beanz Magazine

Your Digital Footprint

John Brooks on Flickr

Surveillance cameras, satellites, RFID tags, and social media activities all create unique digital footprints.

Put on a pair of boots and walk through soft snow. No snow around? Mud works too. Or get your shoes wet and walk along a paved sidewalk. If you want a more permanent imprint, wet cement might be a better choice. But if you really want to leave a mark, well you may already have one: your digital footprint.

Surveillance Cameras

Most Americans have cell phones, and most cell phones have cameras. So it is no surprise that a lot of pictures are being taken, and that many of us are photographed just about every day (both intentionally and unintentionally). What might come as more of a surprise is that we don’t just get recorded with cell phone cameras, but also with surveillance cameras found throughout both suburbs and cities. In some cases the goal is to help identify terrorists, while in others cities hope to prevent more common crimes including vandalism and car theft.  

Perhaps the hardest place to remain off of camera is the car. Police cars, road signs, traffic signals, and bridges all frequently have cameras recording license plate numbers, and the date, time, and location of each scan. In some cities we might be recorded while taking the bus or the subway. In others, while we swing on a play structure or rest under a tree. Even when cities themselves do not heavily invest in surveillance technology, private businesses do. Some record what happens between their own walls, while others place cameras just outside and monitor those passing by.

Does anyone actually have time to watch all this video? Probably not, but fortunately (or unfortunately if you don’t want to be found) they don’t have to. If a car was broken into on 5th and Broadway between 2:00-4:00 PM, and a witness describes the suspect as a white male wearing a green hat heading toward 6th street, there is software to search the video efficiently.


Become a subscriber and get access to the rest of this article. Plus all our magazine articles.

Stories also include numerous links to help parents, kids, and teachers learn more. Get access today at just $15 per year!

Subscribe Today!

Also In The February 2017 Issue

This cryptography method is based on the fact some tasks are relatively easy to do, but extremely difficult to undo.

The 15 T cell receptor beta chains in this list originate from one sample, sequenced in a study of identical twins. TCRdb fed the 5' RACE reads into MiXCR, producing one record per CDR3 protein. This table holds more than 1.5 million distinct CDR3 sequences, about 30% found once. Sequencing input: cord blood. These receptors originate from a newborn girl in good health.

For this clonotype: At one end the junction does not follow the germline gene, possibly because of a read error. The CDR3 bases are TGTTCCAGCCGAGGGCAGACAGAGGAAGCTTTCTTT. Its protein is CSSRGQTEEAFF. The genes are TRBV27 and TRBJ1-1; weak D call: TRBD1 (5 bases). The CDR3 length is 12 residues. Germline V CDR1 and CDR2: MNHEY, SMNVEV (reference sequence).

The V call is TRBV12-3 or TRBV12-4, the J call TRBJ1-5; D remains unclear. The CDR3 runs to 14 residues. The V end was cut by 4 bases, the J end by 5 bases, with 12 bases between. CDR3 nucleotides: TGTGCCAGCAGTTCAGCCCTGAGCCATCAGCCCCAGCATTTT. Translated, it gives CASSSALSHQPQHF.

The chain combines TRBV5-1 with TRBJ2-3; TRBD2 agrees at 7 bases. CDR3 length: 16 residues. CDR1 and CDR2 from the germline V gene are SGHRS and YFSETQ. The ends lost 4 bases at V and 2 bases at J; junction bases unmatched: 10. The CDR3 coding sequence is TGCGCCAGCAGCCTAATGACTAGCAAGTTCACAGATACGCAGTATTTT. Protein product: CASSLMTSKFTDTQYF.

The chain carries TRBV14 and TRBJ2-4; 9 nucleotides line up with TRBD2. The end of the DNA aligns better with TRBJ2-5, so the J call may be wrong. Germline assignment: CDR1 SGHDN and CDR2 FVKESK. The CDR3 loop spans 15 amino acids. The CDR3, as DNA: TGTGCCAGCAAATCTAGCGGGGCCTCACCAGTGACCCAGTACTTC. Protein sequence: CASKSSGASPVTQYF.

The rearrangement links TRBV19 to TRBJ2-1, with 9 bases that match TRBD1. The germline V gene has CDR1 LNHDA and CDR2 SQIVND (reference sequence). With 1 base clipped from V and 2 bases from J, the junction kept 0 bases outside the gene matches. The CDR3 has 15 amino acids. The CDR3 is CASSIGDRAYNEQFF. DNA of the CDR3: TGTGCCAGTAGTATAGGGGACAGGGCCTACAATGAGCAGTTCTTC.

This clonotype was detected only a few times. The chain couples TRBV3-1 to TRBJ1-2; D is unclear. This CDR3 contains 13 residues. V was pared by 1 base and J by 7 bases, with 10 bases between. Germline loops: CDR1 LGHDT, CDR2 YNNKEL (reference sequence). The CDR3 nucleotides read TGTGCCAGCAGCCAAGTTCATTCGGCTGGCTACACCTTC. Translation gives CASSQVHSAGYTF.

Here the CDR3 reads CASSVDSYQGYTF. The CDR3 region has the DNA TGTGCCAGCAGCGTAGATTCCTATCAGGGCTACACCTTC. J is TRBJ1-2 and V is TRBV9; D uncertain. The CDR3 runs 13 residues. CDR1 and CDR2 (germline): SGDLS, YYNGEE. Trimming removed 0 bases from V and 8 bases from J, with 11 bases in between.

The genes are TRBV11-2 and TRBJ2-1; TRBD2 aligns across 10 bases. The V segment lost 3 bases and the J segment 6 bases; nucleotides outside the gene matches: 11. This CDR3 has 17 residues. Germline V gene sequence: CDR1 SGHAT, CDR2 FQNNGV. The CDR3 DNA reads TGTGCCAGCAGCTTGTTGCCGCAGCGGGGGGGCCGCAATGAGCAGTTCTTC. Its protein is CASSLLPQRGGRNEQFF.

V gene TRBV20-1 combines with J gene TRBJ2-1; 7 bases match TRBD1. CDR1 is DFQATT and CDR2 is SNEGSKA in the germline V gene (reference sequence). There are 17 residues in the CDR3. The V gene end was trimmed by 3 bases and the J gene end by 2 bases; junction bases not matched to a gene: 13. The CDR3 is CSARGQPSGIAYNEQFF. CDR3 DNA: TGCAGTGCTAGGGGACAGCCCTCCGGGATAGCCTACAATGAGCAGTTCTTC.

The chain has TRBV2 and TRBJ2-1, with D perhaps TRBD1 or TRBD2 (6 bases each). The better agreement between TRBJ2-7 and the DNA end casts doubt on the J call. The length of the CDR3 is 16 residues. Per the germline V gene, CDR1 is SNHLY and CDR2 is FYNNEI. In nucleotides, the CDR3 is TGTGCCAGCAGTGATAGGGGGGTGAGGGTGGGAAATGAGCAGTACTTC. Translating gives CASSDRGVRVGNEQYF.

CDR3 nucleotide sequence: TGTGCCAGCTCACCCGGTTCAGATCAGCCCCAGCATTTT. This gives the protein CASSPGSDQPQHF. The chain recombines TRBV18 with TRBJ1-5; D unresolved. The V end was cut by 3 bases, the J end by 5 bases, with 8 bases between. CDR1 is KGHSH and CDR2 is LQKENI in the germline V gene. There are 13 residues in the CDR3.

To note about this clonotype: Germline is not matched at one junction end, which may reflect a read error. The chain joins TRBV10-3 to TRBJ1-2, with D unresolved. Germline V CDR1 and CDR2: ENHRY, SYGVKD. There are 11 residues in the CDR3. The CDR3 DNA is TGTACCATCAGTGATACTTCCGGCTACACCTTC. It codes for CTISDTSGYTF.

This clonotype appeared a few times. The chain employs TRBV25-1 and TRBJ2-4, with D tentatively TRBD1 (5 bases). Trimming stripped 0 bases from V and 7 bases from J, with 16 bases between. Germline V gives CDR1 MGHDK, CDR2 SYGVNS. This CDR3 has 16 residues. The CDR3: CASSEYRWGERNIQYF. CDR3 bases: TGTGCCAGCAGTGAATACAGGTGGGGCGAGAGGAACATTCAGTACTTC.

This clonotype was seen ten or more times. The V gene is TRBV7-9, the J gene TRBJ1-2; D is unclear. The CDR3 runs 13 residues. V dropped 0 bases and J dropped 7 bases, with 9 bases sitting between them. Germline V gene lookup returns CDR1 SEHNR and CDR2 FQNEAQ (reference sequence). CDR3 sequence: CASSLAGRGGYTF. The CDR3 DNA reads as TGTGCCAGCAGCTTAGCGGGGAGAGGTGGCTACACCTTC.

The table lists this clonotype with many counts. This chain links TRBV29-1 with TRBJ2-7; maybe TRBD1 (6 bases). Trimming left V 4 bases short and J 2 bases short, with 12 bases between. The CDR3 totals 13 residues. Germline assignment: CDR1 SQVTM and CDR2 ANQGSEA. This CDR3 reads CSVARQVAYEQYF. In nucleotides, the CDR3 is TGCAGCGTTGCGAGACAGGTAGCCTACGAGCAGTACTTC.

There's a way to find out if your online passwords have been stolen, and how to prevent it.

Racket is a fun and easy programming language to learn because it's all about creating colors and shapes as you learn.

Networks are a mostly hidden but critical part of the internet.

Surveillance cameras, satellites, RFID tags, and social media activities all create unique digital footprints.

Developers deal with common problems in their work. Here’s are a few problems and how to overcome them.

Programmers use libraries but instead of books they create and share code, often for free, to help solve common problems.

These cards are a fun way to learn Scratch, look up how to do things, and make applications.

Another mysterious four-letter acronym that helps secure information online.

Dorothy Vaughn, Mary Jackson, and Katherine Johnson not only helped make history, they are part of a long line of women in computing

It's almost time to think about summer tech camps if your kids are interested. Here are a few questions to ask.

Your web browser knows (and tells) a lot more about you than you might realize.

When you pick a programming language to learn first, it helps to figure out what software you want to create.

This odd acronym offers security protection beyond your password. Here are a few examples of how 2FA works.

Links from the bottom of all the February 2017 articles, collected in one place for you to print, share, or bookmark.

Interesting stories about computer science, software programming, and technology for February 2017.